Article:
Lyell, C. Student's elements of geology 1871

Lyell, C. Student's elements of geology 2nd edn 1874 546

LyelL C. Supplement to 5th edn of Manual 1857

Lyell, C. Supplement 2nd edn 1857

Lyell, C. Travels in North America 1845

Lyell, James Fancy pigeons 1881 549

Lyman Ophiuridae and Astrophytidae 1875

Lyman Supplement to Ophiuridae 1871

Lyon Homo versus Darwin n.d.

McAlpine Botanical atlas 1882 550

McAlpine Zoological atlas 1881

Macaulay et al. Vivisection 1881

McClelland Indian Cyprinidae 1839

MacCulloch Classification of rocks 1821

McClintock Sir John Franklin 1859 551

Macgillivray British birds 1837-52

Macgillivray Deeside and Braemar 1855 557

Mcintosh British Annelids 1873-74

Mackintosh Ethical philosophy 1837

Mackintosh History of England 1830 559

Maclaren For and against Darwinism 1876

Maclaren Natural theology 1878

Maclaren Chemical difficulties of evolution 1877

MacLeay Horae entomologicae 1819

McLennan Primitive marriage 1865

McLennan Ancient history 1876 561

Macquart Facultés intérieurs 1850

Magnus Najas 1870 562

Mallery Gestures and signals of N. American Indians 1880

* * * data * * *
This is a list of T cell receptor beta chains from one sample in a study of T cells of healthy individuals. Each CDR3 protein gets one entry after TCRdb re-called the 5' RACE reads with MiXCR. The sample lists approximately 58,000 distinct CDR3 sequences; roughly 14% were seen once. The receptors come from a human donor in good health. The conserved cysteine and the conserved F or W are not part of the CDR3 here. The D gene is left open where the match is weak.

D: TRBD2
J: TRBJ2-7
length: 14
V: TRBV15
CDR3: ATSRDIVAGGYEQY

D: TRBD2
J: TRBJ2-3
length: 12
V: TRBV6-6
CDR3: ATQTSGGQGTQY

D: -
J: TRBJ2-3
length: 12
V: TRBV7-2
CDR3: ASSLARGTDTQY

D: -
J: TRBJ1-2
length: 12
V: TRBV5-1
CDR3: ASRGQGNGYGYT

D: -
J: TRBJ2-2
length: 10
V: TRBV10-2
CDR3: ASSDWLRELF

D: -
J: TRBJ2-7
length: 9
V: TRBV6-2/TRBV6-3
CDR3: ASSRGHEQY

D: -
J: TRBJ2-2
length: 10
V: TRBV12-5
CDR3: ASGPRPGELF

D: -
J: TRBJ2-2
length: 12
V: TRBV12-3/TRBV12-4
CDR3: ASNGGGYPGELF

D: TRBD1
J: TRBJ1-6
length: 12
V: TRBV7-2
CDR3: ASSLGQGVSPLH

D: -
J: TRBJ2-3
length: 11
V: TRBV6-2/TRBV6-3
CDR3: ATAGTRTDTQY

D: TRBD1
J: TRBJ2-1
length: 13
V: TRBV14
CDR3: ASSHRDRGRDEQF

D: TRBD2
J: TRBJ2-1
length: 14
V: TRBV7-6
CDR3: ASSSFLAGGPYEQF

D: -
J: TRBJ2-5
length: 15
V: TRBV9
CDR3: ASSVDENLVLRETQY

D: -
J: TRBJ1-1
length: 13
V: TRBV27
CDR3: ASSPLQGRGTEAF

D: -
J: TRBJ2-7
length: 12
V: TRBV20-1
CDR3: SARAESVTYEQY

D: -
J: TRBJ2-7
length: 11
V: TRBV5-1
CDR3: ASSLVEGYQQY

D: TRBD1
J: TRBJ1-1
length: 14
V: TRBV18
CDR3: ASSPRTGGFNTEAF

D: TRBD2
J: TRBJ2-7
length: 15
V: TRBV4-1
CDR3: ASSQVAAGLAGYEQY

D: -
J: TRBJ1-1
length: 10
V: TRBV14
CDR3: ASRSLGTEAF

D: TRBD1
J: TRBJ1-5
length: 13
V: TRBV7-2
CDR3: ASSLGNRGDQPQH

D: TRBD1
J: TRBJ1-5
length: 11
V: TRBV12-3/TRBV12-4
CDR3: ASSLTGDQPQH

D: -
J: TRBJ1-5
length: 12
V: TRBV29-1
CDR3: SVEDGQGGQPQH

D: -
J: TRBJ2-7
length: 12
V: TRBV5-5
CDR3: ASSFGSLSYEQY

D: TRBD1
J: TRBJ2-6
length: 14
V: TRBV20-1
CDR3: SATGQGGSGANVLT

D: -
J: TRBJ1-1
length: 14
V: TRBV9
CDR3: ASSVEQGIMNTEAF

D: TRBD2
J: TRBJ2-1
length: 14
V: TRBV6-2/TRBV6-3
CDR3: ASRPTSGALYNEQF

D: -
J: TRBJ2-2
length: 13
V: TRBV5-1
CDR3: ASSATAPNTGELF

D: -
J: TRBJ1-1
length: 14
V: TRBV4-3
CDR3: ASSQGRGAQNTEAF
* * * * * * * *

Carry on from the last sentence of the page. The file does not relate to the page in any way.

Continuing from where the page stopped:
Mallery Sign language among N. American Indians 1880

Mallery Sign language among American Indians 1881

Malm Fauna 1877

Malthus Population 1826 two copies of vol. 2

Mantegazza Fisiologia del piacere 1870 563

Mantegazza Fisionomia e mimica 1881

Mantegazza Rio de la Plata e Tenerife 1867

Mantegazza Studii antropologici 1877 565

Mantegazza H terzo molare 1878

Marchand Voyage autour du monde 1792 566

Marshall, William Minutes of agriculture 1778

Marshall, W. Board of agriculture reports 1808

Marshall, William E. Phrenologist amongst the Todas 1873

Marsham Coleoptera britannica 1802 567

Martin The dog 1845

Martin The horse 1845 568

Martin-Saint-Ange Cirripèdes 1835 569

Marx Das Kapital 1873 570

Masaryk Selbstmord 1881

Maskelyne Nautical tables 1802

Masters Vegetable teratology 1869 577

Matthes Wirbelthiere 1861

Matthew On naval timber 1831

Maudsley Body and mind 1870

Maudsley Body and mind 2nd edn 1873 572

Maudsley Physiology and pathology of mind 1868

Maudsley Physiology of mind 1876 573

Mawe Travels in Brazil 1825

Maxwell Matter and motion 1882